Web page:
2. Reducing and Managing Vehicular and Industrial Emissions

Vehicles and industries constitute the largest contributors to smog-forming pollutants. The best way to reduce smog is, therefore, to take the lead in managing gaseous emissions from cars and industries. 

For industries, the use of renewable energy sources and the manufacturing of environmentally friendly consumer products are fundamental.

For cars, aspects such as combining errands in one trip, use of public transport, proper maintenance of the car and walking or biking instead of driving can significantly reduce smog pollution.

3. Increasing Energy Efficiency and Conserving Energy

Increasing Energy Efficiency and Conserving Energy

Increasing energy efficiency and, at the same time, conserving energy leads to reduced gaseous emissions into the atmosphere, which often results in the formation of smog. A capable and productive energy management system can go a long way in reducing smog, causing pollutants in the air, such as nitrogen and sulfur oxides.

4. Use of Environmentally Friendly Consumer Products

The use of household products that have high levels of volatile organic compounds should be completely avoided. These products not only release hazardous materials into the atmosphere but also emit particulate matter that reacts in the presence of sunlight to form ground-level ozone.

The use of environmentally friendly consumer products such as eco-friendly paints, paper, sprays, solvents, and plastics, therefore, provides a basis for addressing smog pollution.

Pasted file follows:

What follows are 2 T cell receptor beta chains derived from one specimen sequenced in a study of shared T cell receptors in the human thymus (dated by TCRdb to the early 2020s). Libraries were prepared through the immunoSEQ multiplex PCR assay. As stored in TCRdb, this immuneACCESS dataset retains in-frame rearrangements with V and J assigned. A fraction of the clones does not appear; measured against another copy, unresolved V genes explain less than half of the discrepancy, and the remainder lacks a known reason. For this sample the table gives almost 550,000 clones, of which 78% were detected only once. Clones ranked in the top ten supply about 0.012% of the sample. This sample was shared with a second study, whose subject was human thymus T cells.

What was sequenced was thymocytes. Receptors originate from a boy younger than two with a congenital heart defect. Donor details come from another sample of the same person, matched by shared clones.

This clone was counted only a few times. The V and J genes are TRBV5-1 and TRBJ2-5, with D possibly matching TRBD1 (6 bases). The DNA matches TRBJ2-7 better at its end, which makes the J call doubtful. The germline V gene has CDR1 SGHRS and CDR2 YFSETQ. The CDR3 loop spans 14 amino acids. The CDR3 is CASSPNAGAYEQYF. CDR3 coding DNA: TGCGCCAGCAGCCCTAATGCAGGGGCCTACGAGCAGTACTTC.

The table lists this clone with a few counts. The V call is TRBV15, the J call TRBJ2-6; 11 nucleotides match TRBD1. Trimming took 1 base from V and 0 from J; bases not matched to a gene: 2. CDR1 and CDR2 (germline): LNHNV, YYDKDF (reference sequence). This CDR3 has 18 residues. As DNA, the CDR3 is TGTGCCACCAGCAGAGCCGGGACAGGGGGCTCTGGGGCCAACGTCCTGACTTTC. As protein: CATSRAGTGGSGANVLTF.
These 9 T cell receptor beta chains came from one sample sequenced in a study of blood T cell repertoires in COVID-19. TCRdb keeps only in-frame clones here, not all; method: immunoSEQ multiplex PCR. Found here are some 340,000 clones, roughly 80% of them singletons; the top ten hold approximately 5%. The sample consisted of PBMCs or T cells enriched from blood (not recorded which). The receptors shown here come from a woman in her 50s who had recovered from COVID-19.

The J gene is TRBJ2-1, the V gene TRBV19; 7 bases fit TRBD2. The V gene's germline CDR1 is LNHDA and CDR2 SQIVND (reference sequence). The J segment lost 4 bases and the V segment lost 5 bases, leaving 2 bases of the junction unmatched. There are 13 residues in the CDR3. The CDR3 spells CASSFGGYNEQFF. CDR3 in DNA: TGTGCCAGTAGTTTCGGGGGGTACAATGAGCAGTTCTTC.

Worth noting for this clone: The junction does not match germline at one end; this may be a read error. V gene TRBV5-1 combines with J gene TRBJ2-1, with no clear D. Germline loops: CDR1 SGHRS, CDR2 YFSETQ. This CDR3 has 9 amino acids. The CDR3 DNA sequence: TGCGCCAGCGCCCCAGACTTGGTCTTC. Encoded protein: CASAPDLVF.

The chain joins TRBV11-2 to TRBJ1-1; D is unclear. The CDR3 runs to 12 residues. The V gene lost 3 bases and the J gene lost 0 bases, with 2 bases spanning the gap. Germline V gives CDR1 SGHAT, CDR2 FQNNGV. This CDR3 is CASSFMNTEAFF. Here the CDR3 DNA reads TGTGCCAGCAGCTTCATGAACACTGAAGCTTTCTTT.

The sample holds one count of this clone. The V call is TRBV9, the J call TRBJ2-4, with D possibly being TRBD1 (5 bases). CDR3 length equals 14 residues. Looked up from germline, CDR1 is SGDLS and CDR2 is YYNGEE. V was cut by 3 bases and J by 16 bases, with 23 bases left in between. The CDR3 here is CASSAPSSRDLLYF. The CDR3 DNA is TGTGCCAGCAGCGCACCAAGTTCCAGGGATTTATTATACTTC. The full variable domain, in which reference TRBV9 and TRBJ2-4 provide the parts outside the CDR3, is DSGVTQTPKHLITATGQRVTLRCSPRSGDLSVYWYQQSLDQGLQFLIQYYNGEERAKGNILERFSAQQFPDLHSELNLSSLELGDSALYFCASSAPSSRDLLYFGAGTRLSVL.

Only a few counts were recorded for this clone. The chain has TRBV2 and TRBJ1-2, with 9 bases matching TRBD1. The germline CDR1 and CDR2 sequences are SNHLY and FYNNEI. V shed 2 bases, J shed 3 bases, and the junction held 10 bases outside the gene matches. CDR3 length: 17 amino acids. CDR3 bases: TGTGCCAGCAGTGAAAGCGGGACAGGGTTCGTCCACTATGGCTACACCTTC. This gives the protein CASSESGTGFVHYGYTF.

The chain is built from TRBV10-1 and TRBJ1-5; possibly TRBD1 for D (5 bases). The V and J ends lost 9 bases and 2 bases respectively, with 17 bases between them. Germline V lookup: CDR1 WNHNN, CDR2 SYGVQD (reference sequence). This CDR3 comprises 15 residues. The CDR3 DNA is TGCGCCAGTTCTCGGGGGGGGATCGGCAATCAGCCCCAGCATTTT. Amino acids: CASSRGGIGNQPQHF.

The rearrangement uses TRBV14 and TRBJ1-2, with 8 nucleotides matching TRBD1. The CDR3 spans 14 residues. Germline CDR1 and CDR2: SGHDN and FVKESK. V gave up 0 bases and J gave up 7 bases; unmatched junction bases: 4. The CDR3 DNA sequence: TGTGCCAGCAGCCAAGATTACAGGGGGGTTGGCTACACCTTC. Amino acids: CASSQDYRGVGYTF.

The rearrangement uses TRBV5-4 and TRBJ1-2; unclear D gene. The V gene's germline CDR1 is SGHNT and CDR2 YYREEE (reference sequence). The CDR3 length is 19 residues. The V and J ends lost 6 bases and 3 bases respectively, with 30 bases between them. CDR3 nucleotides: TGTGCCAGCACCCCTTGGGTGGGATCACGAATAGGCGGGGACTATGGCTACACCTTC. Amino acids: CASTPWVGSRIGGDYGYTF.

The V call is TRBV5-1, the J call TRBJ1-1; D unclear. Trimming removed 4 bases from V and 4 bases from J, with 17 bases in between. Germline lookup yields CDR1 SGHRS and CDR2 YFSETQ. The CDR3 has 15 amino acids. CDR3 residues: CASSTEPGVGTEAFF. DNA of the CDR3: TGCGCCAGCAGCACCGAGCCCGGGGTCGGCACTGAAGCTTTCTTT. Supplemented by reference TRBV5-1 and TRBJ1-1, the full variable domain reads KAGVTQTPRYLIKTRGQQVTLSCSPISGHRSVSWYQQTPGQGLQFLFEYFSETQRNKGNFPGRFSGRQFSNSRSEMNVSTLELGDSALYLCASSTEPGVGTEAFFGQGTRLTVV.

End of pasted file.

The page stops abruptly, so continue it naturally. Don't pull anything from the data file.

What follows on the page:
Buy energy-efficient devices instead of energy-intensive ones to lower energy demand and thus also reduce the smog problem.

Buy unpackaged food directly from local farmers or organic food stores instead of conventional stores to further improve your ecological footprint since the transportation of goods implies the use of fossil fuels. The disposal of packaging also exacerbates significant air pollution and smog problems.

5. 3Rs- Reduce, Reuse and Recycle

Reduction in consumption means less production of our material things and reduced use of resources and fossil fuels that lead to less air and smog pollution.

Similarly, reuse and recycling will also show you a different perspective of life apart from wasteful material consumption and excessive waste generation so that you can contribute to reducing smog.

6. Smog Detection and Monitoring Systems

As much as smog is easily visible when it’s present in the atmosphere, the use of appropriate smog detectors and monitoring systems can act as early warning systems.

Respective meteorological departments can help with this by installing monitoring equipment that consistently records the amount of emission and particulate matter in the air.

One such strategy is the Air Quality Index (AQI) or the Clean Air Act, which is used for reporting and monitoring the relative concentrations of common air pollutants and ground-level ozone.

Nonetheless, this measure only monitors the levels of the smog-causing pollutants in the air and subsequently helps in putting in place strategies that can cut back emissions and air pollution. Preventive measures are the best in the very first place.

7. Personal Protection

The best way to deal with high levels of smog on personal level is to wear proper protection. This means wearing masks when you go outside or using other devices that protect you from contamination with harmful particles. You may fight the causes by doing so, but avoid the effects of smog.


Photochemical Smog

Smog and Other Air pollution Issues

How is Air Quality Measured?

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About Rinkesh

A true environmentalist by heart ❤️. Founded Conserve Energy Future with the sole motto of providing helpful information related to our rapidly depleting environment. Unless you strongly believe in Elon Musk‘s idea of making Mars as another habitable planet, do remember that there really is no 'Planet B' in this whole universe.